Congress, in the 1891 Act which created the Court of Appeals, authorized a second judge for the Fifth Circuit, and in 1892 that position was filled by Texan A.P. McCormick, a former Confederate soldier but Republican office holder and, since 1879, a District Court judge for North Texas.

When congress authorized a third judge for the Fifth Circuit in 1899, the appointment went to David D. Shelby, a Huntsville, Alabama, attorney and former Confederate cavalry officer.

The 1891 Court of Appeals Act designated one city in each circuit where court would be held. In the Fifth Circuit, that was New Orleans, easily the principal city of the region. The court met in the Customs House on the corner of Canal and Decatur Streets. In June 1902, Congress authorized the Fifth Circuit to hold a term in a second city -- Atlanta, which was now the home of Senior Judge Pardee. Thus began a New Orleans-Atlanta polarity which characterized the Fifth Circuit for much of its history. Fort Worth and Montgomery were added later that year as additional places where the Court of Appeals would sit.

The Court of Appeals remained at three judges until 1930 when the number was increased to four. A fifth judge was added in 1934, a sixth in 1942, a seventh in 1954, an eighth and ninth in 1961. Four more came at once in 1966, two more in 1968, and in 1978, eleven new judges were authorized, bringing the total to 26. Rapid growth characterized the federal courts generally, but the circuit that contained both Florida and Texas felt the strain particularly. The Fifth was the busiest circuit in the nation by the late 1950s, hearing between 500 and 600 appeals a year. That number increased radically during the next twenty years, topping 1,000 by 1964, then 2,000 by 1970 and 3,000 by 1974. by 1980, the total reached 4,236. One source of new cases came from the removal from state to federal courts of racially-related criminal cases. The impact of the 1964 Civil Rights Act on federal courts in the South was dramatic. The number of criminal cases nationwide removed to federal courts was 14 in 1963, 43 in 1964 and 1,192 in 1965, and 1,075 of those 1965 cases were in the states that composed the Fifth Circuit.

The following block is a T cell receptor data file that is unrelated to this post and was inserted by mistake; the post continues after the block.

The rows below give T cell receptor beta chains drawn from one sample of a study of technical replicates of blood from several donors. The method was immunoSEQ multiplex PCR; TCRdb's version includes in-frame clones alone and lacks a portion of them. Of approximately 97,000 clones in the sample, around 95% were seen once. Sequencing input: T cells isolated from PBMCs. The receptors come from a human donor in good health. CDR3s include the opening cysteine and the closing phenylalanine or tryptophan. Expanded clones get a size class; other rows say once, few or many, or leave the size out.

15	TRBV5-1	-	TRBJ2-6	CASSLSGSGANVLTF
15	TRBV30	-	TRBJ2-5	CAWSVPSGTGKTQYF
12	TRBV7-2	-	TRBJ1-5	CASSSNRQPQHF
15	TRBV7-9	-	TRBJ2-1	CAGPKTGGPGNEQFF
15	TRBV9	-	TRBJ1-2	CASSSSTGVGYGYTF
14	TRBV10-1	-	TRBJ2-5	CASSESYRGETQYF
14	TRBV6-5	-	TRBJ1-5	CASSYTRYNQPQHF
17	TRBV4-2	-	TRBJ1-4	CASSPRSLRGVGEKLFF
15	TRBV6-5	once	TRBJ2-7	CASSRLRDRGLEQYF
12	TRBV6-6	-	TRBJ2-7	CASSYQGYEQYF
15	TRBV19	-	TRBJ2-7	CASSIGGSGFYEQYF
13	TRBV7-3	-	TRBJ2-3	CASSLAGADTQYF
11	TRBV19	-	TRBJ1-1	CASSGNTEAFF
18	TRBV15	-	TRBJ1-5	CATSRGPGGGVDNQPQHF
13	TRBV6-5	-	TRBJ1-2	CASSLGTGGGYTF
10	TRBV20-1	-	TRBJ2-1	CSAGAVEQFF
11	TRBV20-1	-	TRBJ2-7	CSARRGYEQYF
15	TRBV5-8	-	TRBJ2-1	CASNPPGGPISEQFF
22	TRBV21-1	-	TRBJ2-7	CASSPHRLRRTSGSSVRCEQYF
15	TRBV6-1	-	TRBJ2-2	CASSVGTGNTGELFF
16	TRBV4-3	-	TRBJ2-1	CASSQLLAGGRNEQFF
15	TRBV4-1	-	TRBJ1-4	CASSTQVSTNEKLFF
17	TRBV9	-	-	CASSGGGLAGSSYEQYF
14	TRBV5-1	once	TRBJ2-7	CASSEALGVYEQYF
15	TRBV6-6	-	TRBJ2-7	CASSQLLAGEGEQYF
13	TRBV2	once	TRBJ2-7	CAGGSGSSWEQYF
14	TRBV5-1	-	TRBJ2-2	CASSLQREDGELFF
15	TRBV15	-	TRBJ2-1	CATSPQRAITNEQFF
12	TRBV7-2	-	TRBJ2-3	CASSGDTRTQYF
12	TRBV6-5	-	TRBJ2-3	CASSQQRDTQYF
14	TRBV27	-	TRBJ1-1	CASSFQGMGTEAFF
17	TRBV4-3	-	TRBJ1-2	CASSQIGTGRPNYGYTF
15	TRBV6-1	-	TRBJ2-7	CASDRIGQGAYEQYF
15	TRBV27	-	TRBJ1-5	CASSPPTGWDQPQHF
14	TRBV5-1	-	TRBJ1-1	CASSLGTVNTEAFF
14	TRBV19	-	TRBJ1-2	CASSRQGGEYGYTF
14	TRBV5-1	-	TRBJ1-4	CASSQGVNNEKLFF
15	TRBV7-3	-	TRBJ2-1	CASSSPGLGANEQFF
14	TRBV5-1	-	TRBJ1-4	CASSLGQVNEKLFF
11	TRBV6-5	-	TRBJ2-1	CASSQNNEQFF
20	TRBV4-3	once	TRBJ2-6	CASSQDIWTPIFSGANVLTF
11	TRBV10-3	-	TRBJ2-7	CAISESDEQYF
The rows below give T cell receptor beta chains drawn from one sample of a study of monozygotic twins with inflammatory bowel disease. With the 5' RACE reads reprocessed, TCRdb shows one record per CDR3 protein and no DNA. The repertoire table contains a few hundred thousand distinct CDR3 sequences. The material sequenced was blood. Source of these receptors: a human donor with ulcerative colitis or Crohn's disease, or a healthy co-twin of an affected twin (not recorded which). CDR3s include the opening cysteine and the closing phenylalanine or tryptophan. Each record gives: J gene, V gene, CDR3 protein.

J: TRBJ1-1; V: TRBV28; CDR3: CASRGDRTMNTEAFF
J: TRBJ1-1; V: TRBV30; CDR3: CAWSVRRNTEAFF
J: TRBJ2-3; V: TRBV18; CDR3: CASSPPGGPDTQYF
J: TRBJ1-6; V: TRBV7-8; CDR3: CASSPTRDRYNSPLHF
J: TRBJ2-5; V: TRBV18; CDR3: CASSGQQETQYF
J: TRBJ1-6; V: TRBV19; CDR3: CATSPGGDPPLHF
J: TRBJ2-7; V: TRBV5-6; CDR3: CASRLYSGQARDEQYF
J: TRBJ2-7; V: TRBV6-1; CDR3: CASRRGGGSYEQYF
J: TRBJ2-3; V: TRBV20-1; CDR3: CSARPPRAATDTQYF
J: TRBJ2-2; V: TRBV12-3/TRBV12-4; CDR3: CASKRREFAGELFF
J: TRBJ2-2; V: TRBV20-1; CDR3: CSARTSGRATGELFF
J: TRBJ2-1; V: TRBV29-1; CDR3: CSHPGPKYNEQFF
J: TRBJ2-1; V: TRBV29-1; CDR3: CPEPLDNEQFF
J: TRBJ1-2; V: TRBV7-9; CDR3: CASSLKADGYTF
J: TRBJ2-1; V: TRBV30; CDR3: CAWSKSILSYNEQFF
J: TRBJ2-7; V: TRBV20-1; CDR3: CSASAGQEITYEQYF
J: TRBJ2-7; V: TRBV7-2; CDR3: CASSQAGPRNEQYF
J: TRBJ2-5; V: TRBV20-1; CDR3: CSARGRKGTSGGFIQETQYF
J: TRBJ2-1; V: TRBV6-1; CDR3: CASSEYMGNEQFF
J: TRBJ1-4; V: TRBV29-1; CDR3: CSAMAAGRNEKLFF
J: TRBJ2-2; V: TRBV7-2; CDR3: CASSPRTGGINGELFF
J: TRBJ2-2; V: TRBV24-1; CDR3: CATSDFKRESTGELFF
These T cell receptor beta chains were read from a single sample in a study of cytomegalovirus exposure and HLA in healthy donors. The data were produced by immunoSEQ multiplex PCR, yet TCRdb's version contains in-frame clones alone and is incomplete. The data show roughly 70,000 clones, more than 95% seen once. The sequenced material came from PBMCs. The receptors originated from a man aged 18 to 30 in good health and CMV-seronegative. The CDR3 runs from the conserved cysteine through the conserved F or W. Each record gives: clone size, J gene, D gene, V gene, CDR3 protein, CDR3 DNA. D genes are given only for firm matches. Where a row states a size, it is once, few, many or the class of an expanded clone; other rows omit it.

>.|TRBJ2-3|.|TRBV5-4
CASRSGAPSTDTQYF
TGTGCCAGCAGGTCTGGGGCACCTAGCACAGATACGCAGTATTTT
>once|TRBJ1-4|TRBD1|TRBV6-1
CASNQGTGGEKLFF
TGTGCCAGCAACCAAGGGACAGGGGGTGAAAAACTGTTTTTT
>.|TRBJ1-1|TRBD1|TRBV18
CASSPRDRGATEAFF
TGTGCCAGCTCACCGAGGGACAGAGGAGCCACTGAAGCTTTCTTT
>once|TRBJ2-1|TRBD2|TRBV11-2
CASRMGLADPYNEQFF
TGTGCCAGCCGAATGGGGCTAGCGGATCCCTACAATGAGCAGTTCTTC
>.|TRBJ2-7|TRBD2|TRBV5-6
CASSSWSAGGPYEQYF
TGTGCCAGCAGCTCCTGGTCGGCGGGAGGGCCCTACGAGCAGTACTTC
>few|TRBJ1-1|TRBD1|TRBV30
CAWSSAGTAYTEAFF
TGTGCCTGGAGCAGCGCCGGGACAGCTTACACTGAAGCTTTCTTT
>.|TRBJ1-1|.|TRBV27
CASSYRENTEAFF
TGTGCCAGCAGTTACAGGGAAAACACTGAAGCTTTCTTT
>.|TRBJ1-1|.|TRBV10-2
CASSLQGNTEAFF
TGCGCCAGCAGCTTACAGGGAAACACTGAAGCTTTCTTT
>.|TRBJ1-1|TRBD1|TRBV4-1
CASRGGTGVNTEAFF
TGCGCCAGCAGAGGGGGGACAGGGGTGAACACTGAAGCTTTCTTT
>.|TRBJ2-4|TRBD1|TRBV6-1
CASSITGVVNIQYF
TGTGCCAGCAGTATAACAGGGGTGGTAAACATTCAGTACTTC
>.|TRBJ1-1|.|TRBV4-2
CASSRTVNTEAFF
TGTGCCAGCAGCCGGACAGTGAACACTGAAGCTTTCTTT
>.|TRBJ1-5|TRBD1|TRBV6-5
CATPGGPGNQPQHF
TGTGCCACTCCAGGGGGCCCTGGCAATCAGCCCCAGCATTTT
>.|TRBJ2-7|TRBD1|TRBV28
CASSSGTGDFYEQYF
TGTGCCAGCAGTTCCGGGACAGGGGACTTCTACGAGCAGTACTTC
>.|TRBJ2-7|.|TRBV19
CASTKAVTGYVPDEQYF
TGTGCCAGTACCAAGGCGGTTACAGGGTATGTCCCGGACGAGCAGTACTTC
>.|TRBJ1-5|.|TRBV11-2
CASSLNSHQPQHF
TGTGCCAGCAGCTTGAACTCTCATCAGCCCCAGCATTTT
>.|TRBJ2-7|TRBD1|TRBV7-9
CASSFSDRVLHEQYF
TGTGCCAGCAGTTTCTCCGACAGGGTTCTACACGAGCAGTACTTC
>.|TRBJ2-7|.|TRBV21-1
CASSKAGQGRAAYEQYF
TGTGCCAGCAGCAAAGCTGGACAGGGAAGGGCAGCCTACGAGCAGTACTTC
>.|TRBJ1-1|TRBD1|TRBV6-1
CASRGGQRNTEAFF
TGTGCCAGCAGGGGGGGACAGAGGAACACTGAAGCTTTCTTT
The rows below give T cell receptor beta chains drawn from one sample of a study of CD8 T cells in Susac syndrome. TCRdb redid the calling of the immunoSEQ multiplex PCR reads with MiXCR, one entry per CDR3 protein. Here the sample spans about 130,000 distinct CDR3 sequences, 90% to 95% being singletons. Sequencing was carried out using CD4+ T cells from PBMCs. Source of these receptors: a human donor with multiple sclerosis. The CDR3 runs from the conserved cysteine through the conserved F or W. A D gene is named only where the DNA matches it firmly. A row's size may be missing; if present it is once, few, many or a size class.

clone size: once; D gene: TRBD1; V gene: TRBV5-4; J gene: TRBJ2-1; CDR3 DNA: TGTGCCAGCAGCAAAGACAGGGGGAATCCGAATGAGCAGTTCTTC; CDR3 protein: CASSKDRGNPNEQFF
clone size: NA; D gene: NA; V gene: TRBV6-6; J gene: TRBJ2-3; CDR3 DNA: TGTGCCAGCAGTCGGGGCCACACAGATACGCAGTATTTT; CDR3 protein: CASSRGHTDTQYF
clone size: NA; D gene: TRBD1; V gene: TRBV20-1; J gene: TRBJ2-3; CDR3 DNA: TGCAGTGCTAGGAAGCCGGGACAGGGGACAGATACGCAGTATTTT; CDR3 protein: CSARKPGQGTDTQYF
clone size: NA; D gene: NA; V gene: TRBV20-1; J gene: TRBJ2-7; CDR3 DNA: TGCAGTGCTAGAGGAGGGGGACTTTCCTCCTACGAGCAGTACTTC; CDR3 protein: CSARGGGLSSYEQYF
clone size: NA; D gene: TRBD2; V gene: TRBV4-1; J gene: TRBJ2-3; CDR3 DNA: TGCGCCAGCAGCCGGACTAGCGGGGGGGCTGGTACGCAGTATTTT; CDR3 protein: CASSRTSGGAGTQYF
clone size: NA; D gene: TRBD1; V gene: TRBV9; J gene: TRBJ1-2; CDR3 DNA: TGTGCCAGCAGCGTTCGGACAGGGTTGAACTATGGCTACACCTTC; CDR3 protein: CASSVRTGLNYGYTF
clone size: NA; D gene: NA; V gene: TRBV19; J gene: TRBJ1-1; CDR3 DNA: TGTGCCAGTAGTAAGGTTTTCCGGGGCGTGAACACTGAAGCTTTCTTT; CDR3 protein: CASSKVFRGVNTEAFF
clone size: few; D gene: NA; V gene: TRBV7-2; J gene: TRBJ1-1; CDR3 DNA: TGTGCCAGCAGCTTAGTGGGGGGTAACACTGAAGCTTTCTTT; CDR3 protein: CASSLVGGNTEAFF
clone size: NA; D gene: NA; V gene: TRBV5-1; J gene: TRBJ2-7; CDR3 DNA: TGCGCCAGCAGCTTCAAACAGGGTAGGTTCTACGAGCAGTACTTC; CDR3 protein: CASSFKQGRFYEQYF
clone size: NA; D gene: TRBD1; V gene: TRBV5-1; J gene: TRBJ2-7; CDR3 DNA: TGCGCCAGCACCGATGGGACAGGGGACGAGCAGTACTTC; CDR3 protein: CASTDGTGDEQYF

The cases heard by the Court of Appeals reflected the times. The Judiciary Act of 1925 sent habeas corpus cases to the Courts of Appeals instead of to the Supreme Court. That Act and the presence in Atlanta of a maximum security federal penitentiary brought some notorious criminals into the federal courthouse in Atlanta, possibly even Al Capone himself. Capone was incarcerated in Atlanta and his attorneys field habeas corpus appeals in Atlanta in 1933 and again in 1934.